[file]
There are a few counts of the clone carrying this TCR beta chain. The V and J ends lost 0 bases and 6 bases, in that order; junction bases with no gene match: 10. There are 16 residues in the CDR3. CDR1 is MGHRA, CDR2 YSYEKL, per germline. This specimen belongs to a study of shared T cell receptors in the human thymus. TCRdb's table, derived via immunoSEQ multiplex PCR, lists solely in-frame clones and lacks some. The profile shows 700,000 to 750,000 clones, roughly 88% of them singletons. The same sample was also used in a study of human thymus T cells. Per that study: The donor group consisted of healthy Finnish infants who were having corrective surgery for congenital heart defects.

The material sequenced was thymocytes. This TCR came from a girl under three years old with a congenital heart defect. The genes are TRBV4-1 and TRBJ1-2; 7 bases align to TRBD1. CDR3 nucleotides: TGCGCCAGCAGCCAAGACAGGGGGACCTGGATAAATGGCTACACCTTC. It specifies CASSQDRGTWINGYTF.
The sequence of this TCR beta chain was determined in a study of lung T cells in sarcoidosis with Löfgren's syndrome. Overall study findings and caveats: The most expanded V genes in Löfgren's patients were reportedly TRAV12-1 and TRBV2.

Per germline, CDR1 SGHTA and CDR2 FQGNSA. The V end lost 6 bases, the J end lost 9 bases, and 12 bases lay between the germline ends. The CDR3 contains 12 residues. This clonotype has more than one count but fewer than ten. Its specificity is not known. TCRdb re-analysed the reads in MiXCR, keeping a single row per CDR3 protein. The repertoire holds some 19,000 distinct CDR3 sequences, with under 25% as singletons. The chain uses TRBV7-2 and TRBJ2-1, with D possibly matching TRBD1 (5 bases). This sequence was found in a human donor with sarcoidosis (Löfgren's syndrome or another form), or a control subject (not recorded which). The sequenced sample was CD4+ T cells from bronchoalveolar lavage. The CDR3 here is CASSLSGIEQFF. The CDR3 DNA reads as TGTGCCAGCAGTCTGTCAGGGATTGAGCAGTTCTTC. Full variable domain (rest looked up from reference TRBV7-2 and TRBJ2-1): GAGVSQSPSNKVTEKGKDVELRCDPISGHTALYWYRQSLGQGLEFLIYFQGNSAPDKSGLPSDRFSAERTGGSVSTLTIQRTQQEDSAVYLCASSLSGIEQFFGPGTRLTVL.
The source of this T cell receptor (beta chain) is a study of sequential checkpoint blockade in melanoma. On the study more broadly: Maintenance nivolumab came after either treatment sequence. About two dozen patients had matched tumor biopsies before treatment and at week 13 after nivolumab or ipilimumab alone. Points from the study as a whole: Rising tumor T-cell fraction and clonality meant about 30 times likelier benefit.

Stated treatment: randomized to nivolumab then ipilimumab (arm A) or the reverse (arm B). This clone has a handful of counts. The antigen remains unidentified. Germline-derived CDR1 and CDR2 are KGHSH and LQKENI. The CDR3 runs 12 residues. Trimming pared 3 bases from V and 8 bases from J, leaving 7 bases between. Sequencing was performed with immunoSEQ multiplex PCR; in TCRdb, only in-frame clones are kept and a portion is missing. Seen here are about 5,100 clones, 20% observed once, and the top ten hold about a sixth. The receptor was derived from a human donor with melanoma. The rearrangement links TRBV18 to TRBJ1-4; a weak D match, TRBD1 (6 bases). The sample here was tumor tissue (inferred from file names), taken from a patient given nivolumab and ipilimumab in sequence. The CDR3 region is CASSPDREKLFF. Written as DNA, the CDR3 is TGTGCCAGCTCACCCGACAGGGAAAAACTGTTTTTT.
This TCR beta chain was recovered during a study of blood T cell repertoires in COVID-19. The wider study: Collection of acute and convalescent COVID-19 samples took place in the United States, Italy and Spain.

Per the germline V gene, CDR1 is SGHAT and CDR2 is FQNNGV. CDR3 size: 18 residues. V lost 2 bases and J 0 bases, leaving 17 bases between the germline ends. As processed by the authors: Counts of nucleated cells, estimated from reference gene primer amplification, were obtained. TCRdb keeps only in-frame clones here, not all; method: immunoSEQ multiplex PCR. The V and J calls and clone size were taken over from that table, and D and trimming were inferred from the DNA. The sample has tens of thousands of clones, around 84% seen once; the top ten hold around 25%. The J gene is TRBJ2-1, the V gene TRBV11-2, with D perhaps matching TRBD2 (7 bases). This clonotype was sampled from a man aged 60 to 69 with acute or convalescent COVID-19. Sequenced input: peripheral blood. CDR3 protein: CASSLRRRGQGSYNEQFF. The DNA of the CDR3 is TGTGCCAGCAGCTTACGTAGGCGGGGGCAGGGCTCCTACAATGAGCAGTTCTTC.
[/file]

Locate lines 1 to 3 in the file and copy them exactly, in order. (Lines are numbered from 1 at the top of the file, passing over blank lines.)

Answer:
There are a few counts of the clone carrying this TCR beta chain. The V and J ends lost 0 bases and 6 bases, in that order; junction bases with no gene match: 10. There are 16 residues in the CDR3. CDR1 is MGHRA, CDR2 YSYEKL, per germline. This specimen belongs to a study of shared T cell receptors in the human thymus. TCRdb's table, derived via immunoSEQ multiplex PCR, lists solely in-frame clones and lacks some. The profile shows 700,000 to 750,000 clones, roughly 88% of them singletons. The same sample was also used in a study of human thymus T cells. Per that study: The donor group consisted of healthy Finnish infants who were having corrective surgery for congenital heart defects.

The material sequenced was thymocytes. This TCR came from a girl under three years old with a congenital heart defect. The genes are TRBV4-1 and TRBJ1-2; 7 bases align to TRBD1. CDR3 nucleotides: TGCGCCAGCAGCCAAGACAGGGGGACCTGGATAAATGGCTACACCTTC. It specifies CASSQDRGTWINGYTF.
The sequence of this TCR beta chain was determined in a study of lung T cells in sarcoidosis with Löfgren's syndrome. Overall study findings and caveats: The most expanded V genes in Löfgren's patients were reportedly TRAV12-1 and TRBV2.